Truck Restoration Projects
Evoking the Pioneer days
The stylish and well-remembered touring coaches built in Melbourne by Ansair Pty Ltd under licence from the Flxible Company in the USA were operated in Australia as touring and express coaches during the 1950s, 1960s and 1970s, by Pioneer and other coach operators.
In 1948 Pioneer Tours, part of the R.M. Ansett organisation, imported its first Flxible Clipper from the Flxible Company in Loudonville, Ohio, USA. After evaluation by Pioneer, Melbourne company Ansair pty Ltd, also part of Ansett, obtained a licence from the Flxible Company to build the Clipper in Australia.
Ansair built 131 Ansair Flxible Clippers between December 1950 and June 1960, for the Ansett organisation and other operators. The imported prototype, powered by a straight-eight-cylinder Buick engine, was converted to right-hand drive by Ansair and began tour operations in January 1949.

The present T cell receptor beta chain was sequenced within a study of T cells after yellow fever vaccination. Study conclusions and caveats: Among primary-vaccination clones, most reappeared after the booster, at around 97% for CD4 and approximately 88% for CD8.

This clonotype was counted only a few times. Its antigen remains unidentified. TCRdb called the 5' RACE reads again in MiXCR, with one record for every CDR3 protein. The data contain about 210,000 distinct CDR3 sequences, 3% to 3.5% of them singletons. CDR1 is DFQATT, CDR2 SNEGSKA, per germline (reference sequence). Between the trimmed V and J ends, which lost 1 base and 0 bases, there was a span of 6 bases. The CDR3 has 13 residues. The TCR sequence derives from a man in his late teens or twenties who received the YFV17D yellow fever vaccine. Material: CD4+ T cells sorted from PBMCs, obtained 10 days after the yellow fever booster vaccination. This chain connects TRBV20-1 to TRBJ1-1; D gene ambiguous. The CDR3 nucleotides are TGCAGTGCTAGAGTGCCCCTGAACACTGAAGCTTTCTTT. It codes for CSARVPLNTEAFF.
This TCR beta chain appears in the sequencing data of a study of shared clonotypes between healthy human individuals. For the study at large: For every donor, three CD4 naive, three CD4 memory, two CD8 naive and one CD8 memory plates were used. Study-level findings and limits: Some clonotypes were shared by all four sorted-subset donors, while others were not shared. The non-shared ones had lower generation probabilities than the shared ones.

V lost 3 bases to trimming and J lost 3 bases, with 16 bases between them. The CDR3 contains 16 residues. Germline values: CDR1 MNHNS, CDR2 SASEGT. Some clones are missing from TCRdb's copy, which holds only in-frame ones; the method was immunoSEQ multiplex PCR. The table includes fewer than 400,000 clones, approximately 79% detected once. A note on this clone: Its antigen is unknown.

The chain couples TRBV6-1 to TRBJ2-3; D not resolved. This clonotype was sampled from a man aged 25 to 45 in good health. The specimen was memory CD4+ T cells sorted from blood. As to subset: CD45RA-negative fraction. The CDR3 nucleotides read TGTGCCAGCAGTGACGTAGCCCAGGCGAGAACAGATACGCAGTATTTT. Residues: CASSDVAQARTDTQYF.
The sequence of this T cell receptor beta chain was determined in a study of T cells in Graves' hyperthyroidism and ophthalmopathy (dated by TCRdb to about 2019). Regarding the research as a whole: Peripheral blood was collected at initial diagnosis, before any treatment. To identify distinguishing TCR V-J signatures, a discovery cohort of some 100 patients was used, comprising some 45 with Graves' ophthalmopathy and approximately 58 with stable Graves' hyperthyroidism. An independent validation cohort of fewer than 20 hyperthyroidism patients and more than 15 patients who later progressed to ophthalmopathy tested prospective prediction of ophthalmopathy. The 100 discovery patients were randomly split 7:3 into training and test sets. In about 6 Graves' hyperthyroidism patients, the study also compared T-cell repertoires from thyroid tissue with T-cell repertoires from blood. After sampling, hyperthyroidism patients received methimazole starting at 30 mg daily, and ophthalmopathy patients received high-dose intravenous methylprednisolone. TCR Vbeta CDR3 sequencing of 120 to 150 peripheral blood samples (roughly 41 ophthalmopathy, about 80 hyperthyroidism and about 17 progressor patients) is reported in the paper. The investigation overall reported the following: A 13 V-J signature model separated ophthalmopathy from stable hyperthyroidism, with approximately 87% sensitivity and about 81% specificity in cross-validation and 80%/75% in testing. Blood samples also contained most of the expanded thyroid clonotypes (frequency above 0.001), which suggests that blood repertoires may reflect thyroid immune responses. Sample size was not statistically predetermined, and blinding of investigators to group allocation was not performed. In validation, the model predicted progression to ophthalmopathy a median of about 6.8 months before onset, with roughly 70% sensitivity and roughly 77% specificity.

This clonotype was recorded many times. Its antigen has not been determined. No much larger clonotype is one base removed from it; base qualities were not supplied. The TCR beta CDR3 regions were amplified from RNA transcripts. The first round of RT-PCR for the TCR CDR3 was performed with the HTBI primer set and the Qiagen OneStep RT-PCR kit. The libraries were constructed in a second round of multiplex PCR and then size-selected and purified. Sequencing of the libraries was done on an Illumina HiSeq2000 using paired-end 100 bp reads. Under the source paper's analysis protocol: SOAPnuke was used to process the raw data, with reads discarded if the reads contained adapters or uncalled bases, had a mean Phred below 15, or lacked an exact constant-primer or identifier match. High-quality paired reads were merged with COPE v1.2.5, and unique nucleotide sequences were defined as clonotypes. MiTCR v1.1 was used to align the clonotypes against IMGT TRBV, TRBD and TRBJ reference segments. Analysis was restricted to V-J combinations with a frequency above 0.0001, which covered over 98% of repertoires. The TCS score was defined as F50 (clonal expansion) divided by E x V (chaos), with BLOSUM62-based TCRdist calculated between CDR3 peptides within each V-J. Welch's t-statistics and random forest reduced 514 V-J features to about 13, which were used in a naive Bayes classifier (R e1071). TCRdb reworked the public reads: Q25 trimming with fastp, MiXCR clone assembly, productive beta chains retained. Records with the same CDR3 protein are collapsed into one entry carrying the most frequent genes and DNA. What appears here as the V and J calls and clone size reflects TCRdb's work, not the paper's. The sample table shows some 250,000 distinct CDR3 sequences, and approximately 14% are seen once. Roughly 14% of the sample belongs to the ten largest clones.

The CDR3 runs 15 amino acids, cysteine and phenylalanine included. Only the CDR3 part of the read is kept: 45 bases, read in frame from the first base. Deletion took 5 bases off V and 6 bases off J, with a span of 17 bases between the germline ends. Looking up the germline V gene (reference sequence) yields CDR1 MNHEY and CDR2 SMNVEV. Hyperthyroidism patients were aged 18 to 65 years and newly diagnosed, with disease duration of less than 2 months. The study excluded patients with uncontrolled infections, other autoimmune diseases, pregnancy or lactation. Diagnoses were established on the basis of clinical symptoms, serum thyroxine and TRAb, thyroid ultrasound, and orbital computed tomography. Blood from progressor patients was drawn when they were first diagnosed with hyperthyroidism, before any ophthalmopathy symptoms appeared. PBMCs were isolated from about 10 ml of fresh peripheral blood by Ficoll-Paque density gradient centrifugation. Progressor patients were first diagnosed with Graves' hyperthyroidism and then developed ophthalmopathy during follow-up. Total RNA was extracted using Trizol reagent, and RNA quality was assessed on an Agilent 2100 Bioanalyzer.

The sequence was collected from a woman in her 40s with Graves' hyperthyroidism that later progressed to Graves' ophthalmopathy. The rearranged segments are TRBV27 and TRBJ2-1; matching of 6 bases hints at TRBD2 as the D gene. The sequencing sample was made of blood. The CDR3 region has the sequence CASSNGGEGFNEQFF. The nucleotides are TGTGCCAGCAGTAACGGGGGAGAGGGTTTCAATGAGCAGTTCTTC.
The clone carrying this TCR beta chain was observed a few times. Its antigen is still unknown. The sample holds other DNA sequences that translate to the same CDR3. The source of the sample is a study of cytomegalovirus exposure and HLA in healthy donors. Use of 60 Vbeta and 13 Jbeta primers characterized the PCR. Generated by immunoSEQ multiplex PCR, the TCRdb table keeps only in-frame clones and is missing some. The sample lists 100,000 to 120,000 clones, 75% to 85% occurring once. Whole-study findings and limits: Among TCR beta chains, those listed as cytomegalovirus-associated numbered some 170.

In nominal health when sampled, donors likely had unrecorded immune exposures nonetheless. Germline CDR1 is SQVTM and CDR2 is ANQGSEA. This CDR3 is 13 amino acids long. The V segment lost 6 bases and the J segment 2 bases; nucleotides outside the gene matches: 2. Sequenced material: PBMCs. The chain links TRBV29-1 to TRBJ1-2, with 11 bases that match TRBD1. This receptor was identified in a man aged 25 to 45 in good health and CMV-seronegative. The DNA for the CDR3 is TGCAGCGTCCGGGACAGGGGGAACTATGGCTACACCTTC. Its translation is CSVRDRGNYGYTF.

Most of the coaches built here were 33 feet (10 metres) long, seated 29 or 33 passengers depending on reclining or fixed seating, had full air brakes, large luggage racks, rear luggage compartment, sliding windows, and public address and radio systems.
The chassis and body were steel, with an aluminium roof. The coaches were jig-built in one unit and incorporated under-frames and side pillars to window level. The top, front and rear panels were built in separate jigs and brought together on the assembly line. The engine was in the rear and usually was either a Leyland, Cummins, Deutz or G.M. Detroit Diesel.
In January 1955, Pioneer inaugurated the first express service between Melbourne and Sydney, with Leyland powered Flxible Clippers. They were used on all interstate services until about 1962.